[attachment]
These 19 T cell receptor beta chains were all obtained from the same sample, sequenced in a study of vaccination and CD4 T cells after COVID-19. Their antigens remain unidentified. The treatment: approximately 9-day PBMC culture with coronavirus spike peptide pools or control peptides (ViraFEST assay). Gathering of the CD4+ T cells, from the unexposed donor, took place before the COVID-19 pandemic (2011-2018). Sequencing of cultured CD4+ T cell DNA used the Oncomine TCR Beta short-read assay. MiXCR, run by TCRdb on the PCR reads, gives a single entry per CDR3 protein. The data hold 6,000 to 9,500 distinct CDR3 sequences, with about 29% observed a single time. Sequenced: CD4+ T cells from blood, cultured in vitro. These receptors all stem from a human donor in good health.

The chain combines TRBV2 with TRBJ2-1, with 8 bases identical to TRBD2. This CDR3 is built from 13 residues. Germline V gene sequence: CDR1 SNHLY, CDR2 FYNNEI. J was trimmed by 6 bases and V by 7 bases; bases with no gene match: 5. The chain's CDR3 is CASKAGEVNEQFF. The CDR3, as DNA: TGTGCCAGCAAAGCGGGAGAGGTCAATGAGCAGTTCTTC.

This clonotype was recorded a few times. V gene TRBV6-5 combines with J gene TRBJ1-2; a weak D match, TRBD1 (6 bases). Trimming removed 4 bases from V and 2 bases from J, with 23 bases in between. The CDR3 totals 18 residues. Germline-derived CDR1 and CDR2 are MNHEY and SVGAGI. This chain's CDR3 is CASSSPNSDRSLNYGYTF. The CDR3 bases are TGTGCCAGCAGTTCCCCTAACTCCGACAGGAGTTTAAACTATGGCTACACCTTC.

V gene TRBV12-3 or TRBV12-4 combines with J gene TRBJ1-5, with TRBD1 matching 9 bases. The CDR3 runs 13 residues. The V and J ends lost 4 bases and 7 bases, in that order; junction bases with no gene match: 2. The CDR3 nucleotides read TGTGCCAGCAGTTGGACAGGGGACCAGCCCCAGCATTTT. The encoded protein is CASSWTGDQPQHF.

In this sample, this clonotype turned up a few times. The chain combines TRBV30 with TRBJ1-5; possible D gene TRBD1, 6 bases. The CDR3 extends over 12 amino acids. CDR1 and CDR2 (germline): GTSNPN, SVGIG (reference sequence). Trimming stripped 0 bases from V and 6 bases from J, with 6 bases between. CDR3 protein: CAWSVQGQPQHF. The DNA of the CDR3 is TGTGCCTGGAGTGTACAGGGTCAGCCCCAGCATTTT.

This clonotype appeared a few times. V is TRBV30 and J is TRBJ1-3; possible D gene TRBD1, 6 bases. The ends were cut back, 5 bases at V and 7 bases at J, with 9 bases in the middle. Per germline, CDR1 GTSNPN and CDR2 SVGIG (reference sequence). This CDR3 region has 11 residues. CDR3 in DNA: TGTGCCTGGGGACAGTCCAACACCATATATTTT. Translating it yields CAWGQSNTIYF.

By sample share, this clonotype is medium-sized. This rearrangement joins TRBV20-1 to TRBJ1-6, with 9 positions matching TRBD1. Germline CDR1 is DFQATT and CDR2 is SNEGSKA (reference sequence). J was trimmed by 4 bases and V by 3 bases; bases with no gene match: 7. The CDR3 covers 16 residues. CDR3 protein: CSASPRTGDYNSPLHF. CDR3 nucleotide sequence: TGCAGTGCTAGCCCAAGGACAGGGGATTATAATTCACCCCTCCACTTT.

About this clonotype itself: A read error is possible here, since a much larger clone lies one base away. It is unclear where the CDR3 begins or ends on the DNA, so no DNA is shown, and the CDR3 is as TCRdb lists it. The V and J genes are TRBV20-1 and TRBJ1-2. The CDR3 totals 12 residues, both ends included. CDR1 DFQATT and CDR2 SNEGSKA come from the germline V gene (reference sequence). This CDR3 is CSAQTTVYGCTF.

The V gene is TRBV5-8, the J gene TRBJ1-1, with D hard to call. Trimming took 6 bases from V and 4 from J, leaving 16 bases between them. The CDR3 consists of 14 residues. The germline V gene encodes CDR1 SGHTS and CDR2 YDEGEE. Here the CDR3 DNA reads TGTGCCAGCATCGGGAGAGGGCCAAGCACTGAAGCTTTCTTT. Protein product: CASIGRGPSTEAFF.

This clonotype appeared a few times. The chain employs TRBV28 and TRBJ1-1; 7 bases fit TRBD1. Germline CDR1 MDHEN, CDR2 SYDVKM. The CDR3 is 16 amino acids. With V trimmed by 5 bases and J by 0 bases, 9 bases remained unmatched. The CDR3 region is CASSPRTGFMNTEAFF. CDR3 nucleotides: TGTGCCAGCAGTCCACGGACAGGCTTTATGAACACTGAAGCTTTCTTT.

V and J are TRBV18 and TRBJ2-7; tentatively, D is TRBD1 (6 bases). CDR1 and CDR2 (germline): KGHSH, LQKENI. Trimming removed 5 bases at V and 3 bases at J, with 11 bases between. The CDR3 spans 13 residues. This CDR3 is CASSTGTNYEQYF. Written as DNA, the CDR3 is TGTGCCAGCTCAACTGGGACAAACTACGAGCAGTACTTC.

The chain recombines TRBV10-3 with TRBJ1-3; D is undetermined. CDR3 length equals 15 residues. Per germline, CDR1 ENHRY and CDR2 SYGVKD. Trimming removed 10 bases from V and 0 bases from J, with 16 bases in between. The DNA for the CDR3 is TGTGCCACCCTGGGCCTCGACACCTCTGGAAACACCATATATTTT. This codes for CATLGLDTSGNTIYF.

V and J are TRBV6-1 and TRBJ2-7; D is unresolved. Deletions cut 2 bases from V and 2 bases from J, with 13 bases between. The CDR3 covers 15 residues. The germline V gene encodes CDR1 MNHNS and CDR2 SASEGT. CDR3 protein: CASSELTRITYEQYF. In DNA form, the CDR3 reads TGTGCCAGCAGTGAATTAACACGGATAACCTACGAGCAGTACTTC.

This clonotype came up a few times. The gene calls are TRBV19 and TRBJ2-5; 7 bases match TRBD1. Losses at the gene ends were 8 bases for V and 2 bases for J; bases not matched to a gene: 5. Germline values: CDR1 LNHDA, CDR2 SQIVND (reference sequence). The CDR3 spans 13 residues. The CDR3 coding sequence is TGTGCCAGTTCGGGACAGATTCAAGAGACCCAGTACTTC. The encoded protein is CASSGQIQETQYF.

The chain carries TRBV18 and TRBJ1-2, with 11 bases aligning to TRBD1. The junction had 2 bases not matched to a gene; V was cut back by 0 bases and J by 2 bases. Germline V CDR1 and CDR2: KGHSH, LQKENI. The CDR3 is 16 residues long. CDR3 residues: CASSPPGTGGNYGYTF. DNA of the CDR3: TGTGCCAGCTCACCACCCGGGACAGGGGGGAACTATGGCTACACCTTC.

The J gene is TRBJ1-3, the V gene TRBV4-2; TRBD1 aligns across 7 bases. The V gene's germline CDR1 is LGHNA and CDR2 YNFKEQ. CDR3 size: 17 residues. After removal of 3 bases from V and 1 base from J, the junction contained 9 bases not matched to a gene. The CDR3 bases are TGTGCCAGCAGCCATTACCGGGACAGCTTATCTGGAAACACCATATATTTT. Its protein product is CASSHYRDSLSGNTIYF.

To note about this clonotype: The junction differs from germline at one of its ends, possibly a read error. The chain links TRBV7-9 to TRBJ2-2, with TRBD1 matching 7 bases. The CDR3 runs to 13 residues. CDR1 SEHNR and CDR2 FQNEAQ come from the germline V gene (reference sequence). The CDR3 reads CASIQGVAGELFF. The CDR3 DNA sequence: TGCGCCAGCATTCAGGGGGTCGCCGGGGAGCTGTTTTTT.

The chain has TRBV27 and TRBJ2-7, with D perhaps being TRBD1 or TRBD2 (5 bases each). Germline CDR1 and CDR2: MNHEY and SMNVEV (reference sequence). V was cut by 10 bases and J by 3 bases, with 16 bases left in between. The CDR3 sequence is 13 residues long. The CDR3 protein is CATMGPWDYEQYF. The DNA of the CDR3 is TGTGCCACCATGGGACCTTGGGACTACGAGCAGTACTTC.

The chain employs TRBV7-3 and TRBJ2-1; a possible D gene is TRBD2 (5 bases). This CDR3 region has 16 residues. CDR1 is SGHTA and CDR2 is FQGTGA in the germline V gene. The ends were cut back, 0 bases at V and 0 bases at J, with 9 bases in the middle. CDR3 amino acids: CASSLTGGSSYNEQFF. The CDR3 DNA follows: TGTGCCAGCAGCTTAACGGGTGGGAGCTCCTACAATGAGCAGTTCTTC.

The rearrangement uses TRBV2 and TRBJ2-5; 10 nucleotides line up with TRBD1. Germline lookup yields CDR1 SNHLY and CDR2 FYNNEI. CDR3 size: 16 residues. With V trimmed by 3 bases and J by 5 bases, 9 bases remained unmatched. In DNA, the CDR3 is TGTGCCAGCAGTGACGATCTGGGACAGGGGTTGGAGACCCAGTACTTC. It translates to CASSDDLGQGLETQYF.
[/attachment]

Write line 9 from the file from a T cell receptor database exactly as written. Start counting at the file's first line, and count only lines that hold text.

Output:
The V gene is TRBV5-8, the J gene TRBJ1-1, with D hard to call. Trimming took 6 bases from V and 4 from J, leaving 16 bases between them. The CDR3 consists of 14 residues. The germline V gene encodes CDR1 SGHTS and CDR2 YDEGEE. Here the CDR3 DNA reads TGTGCCAGCATCGGGAGAGGGCCAAGCACTGAAGCTTTCTTT. Protein product: CASIGRGPSTEAFF.